Sometimes I wonder if stuck behind on my music dreams because I didn't go to music school and already finished my bachelors degree. Or perhaps I should save up a bunch of money and get a second degree, sit in a building for a few hours a day working on ear training, ensemble, composition.
And then I go to music camp, stare up at the ponderosa pines during the breaks of my all-outdoor classes, goof off with my teachers into the night, and realize I'm creating my own educational path. In my checkin with Rachel Efron this week, I started laying out a more formal structure to invest more time in developing the skills I want to develop, learning from the people I want to learn from. Last time I asked all my musician friends about going back to school, I remember Sean Frenette telling me that all "Music School" just a building, and a group of people. "The question is, Melanie, do you want to learn in that building, and with those people?"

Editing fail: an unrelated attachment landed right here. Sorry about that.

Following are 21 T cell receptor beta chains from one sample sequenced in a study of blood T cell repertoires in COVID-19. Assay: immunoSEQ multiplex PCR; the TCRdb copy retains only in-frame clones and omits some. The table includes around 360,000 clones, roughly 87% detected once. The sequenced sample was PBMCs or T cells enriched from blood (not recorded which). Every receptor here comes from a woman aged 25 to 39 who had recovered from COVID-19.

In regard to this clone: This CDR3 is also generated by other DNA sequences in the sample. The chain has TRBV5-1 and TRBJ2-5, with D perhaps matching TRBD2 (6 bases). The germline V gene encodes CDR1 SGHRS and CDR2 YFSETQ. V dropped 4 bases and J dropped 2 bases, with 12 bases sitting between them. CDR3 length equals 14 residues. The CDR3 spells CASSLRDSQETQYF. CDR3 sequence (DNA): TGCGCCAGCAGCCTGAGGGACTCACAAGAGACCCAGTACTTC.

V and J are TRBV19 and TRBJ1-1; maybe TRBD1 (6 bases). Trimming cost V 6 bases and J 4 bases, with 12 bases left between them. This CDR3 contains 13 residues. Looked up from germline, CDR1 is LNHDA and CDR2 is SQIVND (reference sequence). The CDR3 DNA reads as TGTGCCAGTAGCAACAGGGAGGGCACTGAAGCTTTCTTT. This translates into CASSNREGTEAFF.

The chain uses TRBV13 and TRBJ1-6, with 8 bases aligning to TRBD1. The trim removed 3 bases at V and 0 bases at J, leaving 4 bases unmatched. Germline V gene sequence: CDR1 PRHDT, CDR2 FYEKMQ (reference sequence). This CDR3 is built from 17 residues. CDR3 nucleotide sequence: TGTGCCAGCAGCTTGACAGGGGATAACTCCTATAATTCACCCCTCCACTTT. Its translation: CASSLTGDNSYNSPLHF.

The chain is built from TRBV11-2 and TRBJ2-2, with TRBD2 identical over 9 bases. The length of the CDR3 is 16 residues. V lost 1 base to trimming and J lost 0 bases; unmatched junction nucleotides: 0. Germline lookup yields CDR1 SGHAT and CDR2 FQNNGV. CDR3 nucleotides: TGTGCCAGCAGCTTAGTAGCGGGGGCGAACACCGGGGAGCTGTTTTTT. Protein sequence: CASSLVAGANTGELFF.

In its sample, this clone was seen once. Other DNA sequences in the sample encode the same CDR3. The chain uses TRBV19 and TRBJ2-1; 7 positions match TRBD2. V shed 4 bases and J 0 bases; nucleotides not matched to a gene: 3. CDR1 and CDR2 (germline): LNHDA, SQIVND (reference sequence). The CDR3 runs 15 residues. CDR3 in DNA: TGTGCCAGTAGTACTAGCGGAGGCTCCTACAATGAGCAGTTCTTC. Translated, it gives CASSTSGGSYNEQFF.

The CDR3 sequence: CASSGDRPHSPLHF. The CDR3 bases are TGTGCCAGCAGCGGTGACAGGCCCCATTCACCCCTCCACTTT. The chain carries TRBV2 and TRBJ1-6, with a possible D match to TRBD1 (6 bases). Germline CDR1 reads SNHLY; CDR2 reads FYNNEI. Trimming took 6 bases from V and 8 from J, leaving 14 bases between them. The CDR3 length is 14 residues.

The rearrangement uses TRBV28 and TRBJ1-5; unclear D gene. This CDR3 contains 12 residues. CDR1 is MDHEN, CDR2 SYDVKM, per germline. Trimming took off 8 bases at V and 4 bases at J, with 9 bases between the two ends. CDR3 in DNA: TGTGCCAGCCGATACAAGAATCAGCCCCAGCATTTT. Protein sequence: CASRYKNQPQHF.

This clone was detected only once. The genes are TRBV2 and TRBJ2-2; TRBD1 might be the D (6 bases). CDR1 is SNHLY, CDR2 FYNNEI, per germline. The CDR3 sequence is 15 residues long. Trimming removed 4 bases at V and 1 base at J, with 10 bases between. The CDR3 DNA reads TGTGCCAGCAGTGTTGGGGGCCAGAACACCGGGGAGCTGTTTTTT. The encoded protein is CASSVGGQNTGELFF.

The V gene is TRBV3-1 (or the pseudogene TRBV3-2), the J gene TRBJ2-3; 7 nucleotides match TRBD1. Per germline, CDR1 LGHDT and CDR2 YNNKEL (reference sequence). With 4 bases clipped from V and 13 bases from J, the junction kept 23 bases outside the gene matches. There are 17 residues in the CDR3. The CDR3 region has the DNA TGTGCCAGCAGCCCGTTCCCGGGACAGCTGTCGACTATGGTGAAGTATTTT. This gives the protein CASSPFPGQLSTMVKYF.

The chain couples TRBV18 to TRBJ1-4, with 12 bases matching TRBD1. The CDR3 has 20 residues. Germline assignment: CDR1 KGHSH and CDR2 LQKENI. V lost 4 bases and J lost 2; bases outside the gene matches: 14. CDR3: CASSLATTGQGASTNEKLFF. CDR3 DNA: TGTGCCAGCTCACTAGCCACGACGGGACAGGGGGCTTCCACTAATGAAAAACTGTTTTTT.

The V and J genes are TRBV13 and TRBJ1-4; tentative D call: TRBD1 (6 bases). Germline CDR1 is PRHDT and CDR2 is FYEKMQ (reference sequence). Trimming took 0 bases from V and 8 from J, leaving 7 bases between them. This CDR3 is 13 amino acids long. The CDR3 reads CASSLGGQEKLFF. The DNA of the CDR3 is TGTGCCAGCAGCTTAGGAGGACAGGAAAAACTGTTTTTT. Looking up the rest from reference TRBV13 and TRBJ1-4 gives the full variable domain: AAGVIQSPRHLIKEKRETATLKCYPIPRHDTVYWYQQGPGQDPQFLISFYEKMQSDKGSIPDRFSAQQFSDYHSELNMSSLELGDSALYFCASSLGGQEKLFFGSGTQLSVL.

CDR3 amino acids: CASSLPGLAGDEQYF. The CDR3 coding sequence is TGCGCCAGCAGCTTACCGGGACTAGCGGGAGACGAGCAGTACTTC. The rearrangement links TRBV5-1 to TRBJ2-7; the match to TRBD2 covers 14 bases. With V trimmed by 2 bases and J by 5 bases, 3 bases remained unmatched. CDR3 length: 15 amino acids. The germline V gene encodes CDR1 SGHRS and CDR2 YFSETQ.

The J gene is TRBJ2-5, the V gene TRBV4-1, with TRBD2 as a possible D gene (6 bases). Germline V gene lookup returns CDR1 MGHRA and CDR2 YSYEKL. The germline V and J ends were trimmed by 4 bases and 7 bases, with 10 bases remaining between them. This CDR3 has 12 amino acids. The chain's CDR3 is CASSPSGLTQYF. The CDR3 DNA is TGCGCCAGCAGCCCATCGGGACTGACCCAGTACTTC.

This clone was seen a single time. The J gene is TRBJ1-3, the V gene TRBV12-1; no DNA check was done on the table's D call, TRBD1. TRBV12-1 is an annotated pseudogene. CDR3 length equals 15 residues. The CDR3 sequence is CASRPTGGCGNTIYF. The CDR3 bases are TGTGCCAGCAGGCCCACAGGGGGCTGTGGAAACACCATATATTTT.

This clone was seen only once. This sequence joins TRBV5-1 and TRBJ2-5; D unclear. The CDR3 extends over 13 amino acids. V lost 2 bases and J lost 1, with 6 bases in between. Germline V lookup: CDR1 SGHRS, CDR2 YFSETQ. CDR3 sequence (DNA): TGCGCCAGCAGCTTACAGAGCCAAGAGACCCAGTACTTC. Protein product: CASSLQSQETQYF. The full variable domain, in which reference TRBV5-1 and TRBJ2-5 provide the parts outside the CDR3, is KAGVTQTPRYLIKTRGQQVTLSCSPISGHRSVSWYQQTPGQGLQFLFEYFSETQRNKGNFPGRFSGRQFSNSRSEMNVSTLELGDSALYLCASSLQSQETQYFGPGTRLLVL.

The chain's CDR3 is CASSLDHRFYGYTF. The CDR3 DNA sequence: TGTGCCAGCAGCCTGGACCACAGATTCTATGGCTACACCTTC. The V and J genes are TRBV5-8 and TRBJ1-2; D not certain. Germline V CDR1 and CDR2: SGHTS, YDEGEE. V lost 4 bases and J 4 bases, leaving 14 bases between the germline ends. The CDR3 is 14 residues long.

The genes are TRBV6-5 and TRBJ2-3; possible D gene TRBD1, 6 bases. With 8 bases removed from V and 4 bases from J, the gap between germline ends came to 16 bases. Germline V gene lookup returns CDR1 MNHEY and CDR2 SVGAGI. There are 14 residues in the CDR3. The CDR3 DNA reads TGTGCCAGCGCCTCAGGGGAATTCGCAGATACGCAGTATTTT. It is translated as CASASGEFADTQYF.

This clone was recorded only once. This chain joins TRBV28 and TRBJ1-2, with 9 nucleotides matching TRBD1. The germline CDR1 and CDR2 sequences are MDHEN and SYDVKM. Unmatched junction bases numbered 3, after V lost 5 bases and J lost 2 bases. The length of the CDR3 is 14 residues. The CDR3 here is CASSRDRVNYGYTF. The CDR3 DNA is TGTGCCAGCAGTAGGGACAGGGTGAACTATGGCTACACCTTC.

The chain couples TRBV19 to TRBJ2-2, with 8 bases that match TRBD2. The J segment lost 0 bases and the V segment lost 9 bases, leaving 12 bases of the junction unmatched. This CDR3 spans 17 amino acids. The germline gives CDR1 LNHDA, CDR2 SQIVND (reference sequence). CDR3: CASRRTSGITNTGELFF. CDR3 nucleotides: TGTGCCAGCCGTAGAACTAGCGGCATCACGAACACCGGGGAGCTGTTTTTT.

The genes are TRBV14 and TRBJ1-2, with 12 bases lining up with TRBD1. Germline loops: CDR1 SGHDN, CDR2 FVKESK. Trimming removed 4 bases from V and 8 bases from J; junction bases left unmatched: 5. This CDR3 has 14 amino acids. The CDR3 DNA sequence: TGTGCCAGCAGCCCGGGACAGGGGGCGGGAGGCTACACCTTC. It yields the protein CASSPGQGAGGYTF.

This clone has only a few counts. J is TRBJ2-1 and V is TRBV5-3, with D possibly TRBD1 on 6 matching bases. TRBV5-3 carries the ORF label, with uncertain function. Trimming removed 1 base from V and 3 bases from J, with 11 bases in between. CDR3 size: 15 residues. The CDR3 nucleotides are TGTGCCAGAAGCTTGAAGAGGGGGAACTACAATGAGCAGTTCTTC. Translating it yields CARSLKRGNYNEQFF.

For now, I'll pick pines and red dirt instead of buildings and mixing 10 year old classmates with teachers like John Mailander and Keith Little. These performers have hearts are as vast as their skills, and teach as well as they play. And we listen - myself between the 10 year olds with their little painted fingers and glasses, and 60 year olds who are picking up an instrument for the first time, blowing me away with their courage and passion. I remember for all of us my favorite African Proverb: "The best time to plant a tree was twenty years ago, and the second best time is now."